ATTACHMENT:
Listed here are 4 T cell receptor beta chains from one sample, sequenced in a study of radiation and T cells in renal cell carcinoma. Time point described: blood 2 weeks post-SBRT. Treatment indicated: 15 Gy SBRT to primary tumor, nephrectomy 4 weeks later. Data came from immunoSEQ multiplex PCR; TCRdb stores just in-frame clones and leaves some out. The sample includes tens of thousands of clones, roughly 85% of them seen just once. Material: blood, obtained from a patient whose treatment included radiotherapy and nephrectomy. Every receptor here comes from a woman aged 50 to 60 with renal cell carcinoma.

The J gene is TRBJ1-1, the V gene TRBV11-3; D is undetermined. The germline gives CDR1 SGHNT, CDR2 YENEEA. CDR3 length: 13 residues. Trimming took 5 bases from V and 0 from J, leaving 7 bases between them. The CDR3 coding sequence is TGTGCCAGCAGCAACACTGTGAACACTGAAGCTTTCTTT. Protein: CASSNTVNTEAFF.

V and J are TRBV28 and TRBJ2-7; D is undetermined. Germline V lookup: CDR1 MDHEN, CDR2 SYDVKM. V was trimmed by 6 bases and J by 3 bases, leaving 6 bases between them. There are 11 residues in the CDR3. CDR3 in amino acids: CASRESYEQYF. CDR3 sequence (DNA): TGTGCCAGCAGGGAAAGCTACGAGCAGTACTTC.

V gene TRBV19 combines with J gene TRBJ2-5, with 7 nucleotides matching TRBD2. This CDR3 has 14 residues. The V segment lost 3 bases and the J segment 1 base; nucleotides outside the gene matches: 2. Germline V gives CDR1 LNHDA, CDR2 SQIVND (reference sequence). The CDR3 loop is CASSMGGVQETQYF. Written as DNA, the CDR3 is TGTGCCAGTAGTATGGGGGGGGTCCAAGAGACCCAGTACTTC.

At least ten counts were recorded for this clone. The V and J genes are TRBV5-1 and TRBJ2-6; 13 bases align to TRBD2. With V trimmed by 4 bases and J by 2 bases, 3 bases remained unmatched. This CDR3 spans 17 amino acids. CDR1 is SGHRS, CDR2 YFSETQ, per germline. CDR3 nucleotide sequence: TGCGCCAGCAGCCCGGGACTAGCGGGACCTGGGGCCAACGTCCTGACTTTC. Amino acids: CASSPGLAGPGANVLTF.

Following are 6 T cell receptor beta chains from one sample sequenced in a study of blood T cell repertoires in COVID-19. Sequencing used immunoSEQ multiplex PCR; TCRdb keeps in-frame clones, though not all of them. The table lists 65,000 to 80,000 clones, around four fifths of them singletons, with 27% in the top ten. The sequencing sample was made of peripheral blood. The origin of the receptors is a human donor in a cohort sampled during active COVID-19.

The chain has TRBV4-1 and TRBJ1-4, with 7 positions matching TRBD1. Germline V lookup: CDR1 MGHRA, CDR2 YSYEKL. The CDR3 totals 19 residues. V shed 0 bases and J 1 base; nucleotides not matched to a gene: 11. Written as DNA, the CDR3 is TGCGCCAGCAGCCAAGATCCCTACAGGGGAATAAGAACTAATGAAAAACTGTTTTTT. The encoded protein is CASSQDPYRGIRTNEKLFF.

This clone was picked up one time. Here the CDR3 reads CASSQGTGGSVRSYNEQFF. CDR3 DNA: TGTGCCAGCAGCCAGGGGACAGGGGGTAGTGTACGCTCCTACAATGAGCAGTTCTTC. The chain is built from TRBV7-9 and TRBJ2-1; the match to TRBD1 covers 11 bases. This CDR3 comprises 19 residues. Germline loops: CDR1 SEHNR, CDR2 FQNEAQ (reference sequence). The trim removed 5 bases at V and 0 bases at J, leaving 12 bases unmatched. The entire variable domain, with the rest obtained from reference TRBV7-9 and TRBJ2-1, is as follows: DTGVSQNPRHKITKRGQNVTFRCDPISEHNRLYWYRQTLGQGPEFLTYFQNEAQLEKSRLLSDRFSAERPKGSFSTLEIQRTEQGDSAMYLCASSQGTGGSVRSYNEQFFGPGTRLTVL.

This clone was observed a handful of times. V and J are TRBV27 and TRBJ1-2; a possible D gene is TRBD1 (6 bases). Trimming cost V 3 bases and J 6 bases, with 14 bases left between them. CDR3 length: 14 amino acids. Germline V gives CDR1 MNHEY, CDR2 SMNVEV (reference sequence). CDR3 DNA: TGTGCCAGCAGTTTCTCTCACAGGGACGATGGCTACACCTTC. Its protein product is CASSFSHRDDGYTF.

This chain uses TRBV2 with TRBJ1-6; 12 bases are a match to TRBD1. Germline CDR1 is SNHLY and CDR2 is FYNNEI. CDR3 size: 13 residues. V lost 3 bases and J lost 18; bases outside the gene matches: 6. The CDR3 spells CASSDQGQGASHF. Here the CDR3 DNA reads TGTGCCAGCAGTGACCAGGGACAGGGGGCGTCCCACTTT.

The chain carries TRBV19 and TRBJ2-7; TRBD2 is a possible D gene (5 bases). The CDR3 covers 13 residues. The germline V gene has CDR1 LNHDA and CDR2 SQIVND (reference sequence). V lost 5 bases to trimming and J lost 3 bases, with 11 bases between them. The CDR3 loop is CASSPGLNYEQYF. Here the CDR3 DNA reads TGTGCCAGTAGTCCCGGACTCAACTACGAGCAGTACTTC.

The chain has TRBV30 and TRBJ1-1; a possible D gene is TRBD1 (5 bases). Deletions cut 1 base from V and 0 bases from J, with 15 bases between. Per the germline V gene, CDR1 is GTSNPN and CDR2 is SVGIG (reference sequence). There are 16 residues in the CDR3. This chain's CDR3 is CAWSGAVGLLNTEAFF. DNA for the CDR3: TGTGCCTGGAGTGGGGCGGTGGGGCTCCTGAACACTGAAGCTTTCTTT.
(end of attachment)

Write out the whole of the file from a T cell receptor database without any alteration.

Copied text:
Listed here are 4 T cell receptor beta chains from one sample, sequenced in a study of radiation and T cells in renal cell carcinoma. Time point described: blood 2 weeks post-SBRT. Treatment indicated: 15 Gy SBRT to primary tumor, nephrectomy 4 weeks later. Data came from immunoSEQ multiplex PCR; TCRdb stores just in-frame clones and leaves some out. The sample includes tens of thousands of clones, roughly 85% of them seen just once. Material: blood, obtained from a patient whose treatment included radiotherapy and nephrectomy. Every receptor here comes from a woman aged 50 to 60 with renal cell carcinoma.

The J gene is TRBJ1-1, the V gene TRBV11-3; D is undetermined. The germline gives CDR1 SGHNT, CDR2 YENEEA. CDR3 length: 13 residues. Trimming took 5 bases from V and 0 from J, leaving 7 bases between them. The CDR3 coding sequence is TGTGCCAGCAGCAACACTGTGAACACTGAAGCTTTCTTT. Protein: CASSNTVNTEAFF.

V and J are TRBV28 and TRBJ2-7; D is undetermined. Germline V lookup: CDR1 MDHEN, CDR2 SYDVKM. V was trimmed by 6 bases and J by 3 bases, leaving 6 bases between them. There are 11 residues in the CDR3. CDR3 in amino acids: CASRESYEQYF. CDR3 sequence (DNA): TGTGCCAGCAGGGAAAGCTACGAGCAGTACTTC.

V gene TRBV19 combines with J gene TRBJ2-5, with 7 nucleotides matching TRBD2. This CDR3 has 14 residues. The V segment lost 3 bases and the J segment 1 base; nucleotides outside the gene matches: 2. Germline V gives CDR1 LNHDA, CDR2 SQIVND (reference sequence). The CDR3 loop is CASSMGGVQETQYF. Written as DNA, the CDR3 is TGTGCCAGTAGTATGGGGGGGGTCCAAGAGACCCAGTACTTC.

At least ten counts were recorded for this clone. The V and J genes are TRBV5-1 and TRBJ2-6; 13 bases align to TRBD2. With V trimmed by 4 bases and J by 2 bases, 3 bases remained unmatched. This CDR3 spans 17 amino acids. CDR1 is SGHRS, CDR2 YFSETQ, per germline. CDR3 nucleotide sequence: TGCGCCAGCAGCCCGGGACTAGCGGGACCTGGGGCCAACGTCCTGACTTTC. Amino acids: CASSPGLAGPGANVLTF.

Following are 6 T cell receptor beta chains from one sample sequenced in a study of blood T cell repertoires in COVID-19. Sequencing used immunoSEQ multiplex PCR; TCRdb keeps in-frame clones, though not all of them. The table lists 65,000 to 80,000 clones, around four fifths of them singletons, with 27% in the top ten. The sequencing sample was made of peripheral blood. The origin of the receptors is a human donor in a cohort sampled during active COVID-19.

The chain has TRBV4-1 and TRBJ1-4, with 7 positions matching TRBD1. Germline V lookup: CDR1 MGHRA, CDR2 YSYEKL. The CDR3 totals 19 residues. V shed 0 bases and J 1 base; nucleotides not matched to a gene: 11. Written as DNA, the CDR3 is TGCGCCAGCAGCCAAGATCCCTACAGGGGAATAAGAACTAATGAAAAACTGTTTTTT. The encoded protein is CASSQDPYRGIRTNEKLFF.

This clone was picked up one time. Here the CDR3 reads CASSQGTGGSVRSYNEQFF. CDR3 DNA: TGTGCCAGCAGCCAGGGGACAGGGGGTAGTGTACGCTCCTACAATGAGCAGTTCTTC. The chain is built from TRBV7-9 and TRBJ2-1; the match to TRBD1 covers 11 bases. This CDR3 comprises 19 residues. Germline loops: CDR1 SEHNR, CDR2 FQNEAQ (reference sequence). The trim removed 5 bases at V and 0 bases at J, leaving 12 bases unmatched. The entire variable domain, with the rest obtained from reference TRBV7-9 and TRBJ2-1, is as follows: DTGVSQNPRHKITKRGQNVTFRCDPISEHNRLYWYRQTLGQGPEFLTYFQNEAQLEKSRLLSDRFSAERPKGSFSTLEIQRTEQGDSAMYLCASSQGTGGSVRSYNEQFFGPGTRLTVL.

This clone was observed a handful of times. V and J are TRBV27 and TRBJ1-2; a possible D gene is TRBD1 (6 bases). Trimming cost V 3 bases and J 6 bases, with 14 bases left between them. CDR3 length: 14 amino acids. Germline V gives CDR1 MNHEY, CDR2 SMNVEV (reference sequence). CDR3 DNA: TGTGCCAGCAGTTTCTCTCACAGGGACGATGGCTACACCTTC. Its protein product is CASSFSHRDDGYTF.

This chain uses TRBV2 with TRBJ1-6; 12 bases are a match to TRBD1. Germline CDR1 is SNHLY and CDR2 is FYNNEI. CDR3 size: 13 residues. V lost 3 bases and J lost 18; bases outside the gene matches: 6. The CDR3 spells CASSDQGQGASHF. Here the CDR3 DNA reads TGTGCCAGCAGTGACCAGGGACAGGGGGCGTCCCACTTT.

The chain carries TRBV19 and TRBJ2-7; TRBD2 is a possible D gene (5 bases). The CDR3 covers 13 residues. The germline V gene has CDR1 LNHDA and CDR2 SQIVND (reference sequence). V lost 5 bases to trimming and J lost 3 bases, with 11 bases between them. The CDR3 loop is CASSPGLNYEQYF. Here the CDR3 DNA reads TGTGCCAGTAGTCCCGGACTCAACTACGAGCAGTACTTC.

The chain has TRBV30 and TRBJ1-1; a possible D gene is TRBD1 (5 bases). Deletions cut 1 base from V and 0 bases from J, with 15 bases between. Per the germline V gene, CDR1 is GTSNPN and CDR2 is SVGIG (reference sequence). There are 16 residues in the CDR3. This chain's CDR3 is CAWSGAVGLLNTEAFF. DNA for the CDR3: TGTGCCTGGAGTGGGGCGGTGGGGCTCCTGAACACTGAAGCTTTCTTT.